Wednesday, March 23, 2016

Sacred Groves and Writing: On Enchantment and Elder

Lady Ellhorn is my muse. 
She is the "figment of my imagination" that I turn to when I am stuck with my stories. 

She has never failed me. 

But all magic comes with a price. 

It may be a compulsion to write or create that distracts from other things in your day, that makes you feel incomplete until you attend to the muse. Or it could be days of writer's block before the onrush of inspiration. Or perhaps a day where the laundry just doesn't get done...or creativity doesn't get done because of laundry, appointments, or life getting in the way. The price can simply be the time and energy it takes to complete your passion. As I often tell my children, nothing "worth its weight in salt" comes without effort.

The poem "A Song of Enchantment" by Walter de la Mare expresses the fickle magic of creativity:

A song of enchantment I sang me there,
In a green-green wood, by water's fair,
Just as the words came up to me
I sang it under the wild wood tree.
Widdershins turned I, singing it low,
Watching the wild birds come and go;
No cloud in the deep dark blue to be seen
Under the thick-thatched branches green.
Twilight came; silence came:
The planet of Evening's silver flame;
By darkening paths I wandered through
Thickets trembling with drops of dew.
But the music is lost and the words are gone
Of the song I sang as I sat alone,
Ages and ages have fallen on me -
On the wood and the pool and the elder tree.

The English Elder tree, the Sambucus nigra or Ogham "Ruis," is the most enchanted of the Ogham trees. Beneath her roots lies a gateway to the Otherworld, the fairy realm. The Elder Mother, or Lady Ellhorn, can be associated with Titania, Shakespeare's Fairy Queen. The Elder tree is also used for spirit contact and symbolically for connection with our own subconscious and the collective unconscious...the otherworld without and the otherworld within. Like in Walter de la Mare's poem, the outer landscape mirrors the one within.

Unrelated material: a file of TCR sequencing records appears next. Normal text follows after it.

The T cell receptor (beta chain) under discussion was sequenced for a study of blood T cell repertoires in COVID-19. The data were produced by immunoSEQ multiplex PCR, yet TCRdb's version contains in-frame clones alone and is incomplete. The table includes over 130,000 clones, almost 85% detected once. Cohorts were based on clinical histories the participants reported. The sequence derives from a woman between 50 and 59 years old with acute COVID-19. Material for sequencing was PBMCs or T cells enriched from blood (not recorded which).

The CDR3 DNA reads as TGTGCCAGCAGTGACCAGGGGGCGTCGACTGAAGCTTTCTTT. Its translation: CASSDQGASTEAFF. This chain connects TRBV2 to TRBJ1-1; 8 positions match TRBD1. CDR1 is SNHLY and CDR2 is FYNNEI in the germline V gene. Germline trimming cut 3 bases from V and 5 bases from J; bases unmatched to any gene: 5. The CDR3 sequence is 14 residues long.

The Elder is such a powerful and revered tree that its wood should never be cut without obtaining permission from the tree first. In Celtic society elders often grew near a sacred spring or well, as they were a deep source of magic themselves, but were also planted by homes to grant the dwellers the Elder Mother's protections. 

When I received my Ogham stave pouch, I placed great significance on the wood that I would pull out the very first time. It was Elder. I admit I was a bit taken aback, because at that time I felt my affinity was to Oak. But upon reflection I realized Elder was trying to tell me something about the pattern of my life and my art. From then on I turned to that wood for advice, comfort, and inspiration. When I practice yoga, I give my intentions to the Elder Mother and wish for a greater connection to her.
My Lady Ellhorn Talisman of Eldritch, a custom order from WytchenWood shop on Etsy.

The Elder tree is symbolic of sacrifice (which is why it is an appropriate wood in the Harry Potter books for Dumbledore's wand, by the way). "Ruis" means red and is symbolic of blushing or the embarrassment we may feel when we make mistakes. Thus the Elder Mother teaches us that all great gain comes with sacrifice. Loyalty to Lady Ellhorn, however, in the form of tapping into our own inner otherworld and tending the roots of our creativity, can result in wondrous enchantment!

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All images, unless otherwise noted, are from Pinterest.


  1. What a beautiful and informative post! Your journey through the sacred meaning of elder trees whisked me away for a few enchanting moments. And in a stroke of serendipity, I noticed your last image features text I'd created for Pinterest quite a while back on a sheer whim (great minds must think alike!). I love the inviting light at the end of that lane of trees--surely magic is waiting for us there (and perhaps hearts are most knit together when they're sheltered beneath the boughs). I never knew that elder trees are also used for spirit contact--your article makes me want to listen that much more closely next time I'm out in the woods! Thank you for this lovely respite that inspires us to breathe deeply and tune into the wisdom and magic behind the leaves <3

  2. I love all your Pinterest pins! I didn't realize that one was yours...consciously at least, because all your pins and Facebook posts are such inspiration to me. Thank you for letting me use it! And I hope you find magic as usual on that nature walk!